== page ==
If you like extra spice and heat in your dish, go heavier on the cayenne. The addition of Spanish smoked paprika will give a sultry smokiness to the dish as well. The dark color imparted from the red powder will help make your meal look as good as it tastes.

5. Jalapenos

gochugaru-substitute-Jalapenos

Ah, the jalapeno. Who in the world has not heard of this tasty little treasure? In case you are one of the rare few, the jalapeno is a small or medium-sized pepper that produces a pleasantly hot burning sensation in the mouth while not scorching the taste buds.

Jalapenos are used as snacks, added to dishes and are mainstays in many sauces and salsas. You may know them as chiles gordos, cuaresmenos or huachinangos. Smoking the jalapeno creates the chipotle peppers, which will be mentioned later.

Jalapenos range in color from spicy green to sweet crimson red and can be used in many different forms. Depending on the ones you choose for your dish, smoky paprika may be a welcome addition to them for both flavor and color.

If you utilize fresh peppers, bear in mind that the seeds and white inner flesh are the hottest parts.

6. Indian Kashmiri Pepper

This pepper hails from the region of Kashmiri in northern India. Unfortunately, this may be just as hard to find as gochugaru due to a strain on supply and demand.

One imitation that could be easier to find and used in Korean dishes is the Byadgi chile, which is also named after and Indian town. These peppers have both been compared to paprika, although they impart more heat.

The bright crimson color will turn your foods a fantastic red. If you want to use this gochugaru substitute, your best bet is to look for Kashmiri powder, not the whole pepper. The whole dried Kashmiri Chilli is a dark red, almost the colour of wine.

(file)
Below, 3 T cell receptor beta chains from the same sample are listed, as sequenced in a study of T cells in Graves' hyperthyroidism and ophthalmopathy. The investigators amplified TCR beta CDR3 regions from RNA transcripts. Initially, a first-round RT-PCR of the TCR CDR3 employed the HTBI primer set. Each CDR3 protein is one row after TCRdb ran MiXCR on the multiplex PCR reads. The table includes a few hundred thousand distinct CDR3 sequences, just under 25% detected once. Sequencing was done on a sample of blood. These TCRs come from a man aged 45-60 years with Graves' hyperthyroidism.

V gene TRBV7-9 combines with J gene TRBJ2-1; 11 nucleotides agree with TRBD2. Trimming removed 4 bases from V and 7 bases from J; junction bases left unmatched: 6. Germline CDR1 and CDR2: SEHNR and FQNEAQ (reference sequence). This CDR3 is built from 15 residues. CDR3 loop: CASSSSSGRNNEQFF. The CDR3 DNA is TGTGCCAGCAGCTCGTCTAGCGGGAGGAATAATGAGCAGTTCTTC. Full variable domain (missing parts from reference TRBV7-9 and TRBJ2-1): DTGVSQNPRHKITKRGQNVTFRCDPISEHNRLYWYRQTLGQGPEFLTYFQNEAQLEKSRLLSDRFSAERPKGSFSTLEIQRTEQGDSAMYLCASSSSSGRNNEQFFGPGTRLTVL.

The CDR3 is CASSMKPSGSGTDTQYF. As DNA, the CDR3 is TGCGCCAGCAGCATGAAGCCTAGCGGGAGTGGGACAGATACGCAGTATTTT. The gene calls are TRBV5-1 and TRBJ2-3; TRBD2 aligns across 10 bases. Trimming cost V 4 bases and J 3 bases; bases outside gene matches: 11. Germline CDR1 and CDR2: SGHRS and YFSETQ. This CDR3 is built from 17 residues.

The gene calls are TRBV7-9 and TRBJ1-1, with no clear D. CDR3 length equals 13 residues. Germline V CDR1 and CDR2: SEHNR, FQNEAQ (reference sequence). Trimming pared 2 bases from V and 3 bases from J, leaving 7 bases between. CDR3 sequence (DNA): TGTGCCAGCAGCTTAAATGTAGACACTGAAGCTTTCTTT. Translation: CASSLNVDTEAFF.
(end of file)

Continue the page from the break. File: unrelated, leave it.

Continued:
7. Sandia Chiles

The Sandia chile pepper, similar to the Anaheim, grows to 6 to 7 inches, and while these peppers ripen to red, they're often used while green. Keep in mind that if you use them green, your dish will be lacking the signature dark red color that gochugaru would lend.

Sandias will add a kick, but like Korean red pepper, it will not be overwhelming. These chiles are a tad hotter than jalapenos, and if you use peppers a lot like I do, you may want to consider adding them to your garden so that you always have some on hand.

8. Asian Chile Sauce

This substitute is a bit confusing because it can be found under so many monikers. Asian chile sauces utilize many different chile peppers to create variances in both heat and flavor intensity.

The bottle may say Asian Chile Sauce or Chile Paste and may include oil, herbs, garlic, sugar or other seasonings. You may also find them in different colors like brown, green, red or yellow. They tend to be oilier than Mexican or U.S. chile sauces because tomatoes are not included.

Sauces are often used in a myriad of ways to flavor dishes, from toppings to marinades, while pastes are often used as the base of sauces and stir fry dishes.

9. Ancho Chiles

gochugaru-substitute-ancho-chile-pepper

Ancho chiles are dried poblano peppers. These heart-shaped, reddish-brown, wrinkled peppers are sweet yet hot, making them an excellent substitute in recipes calling for gochugaru powder.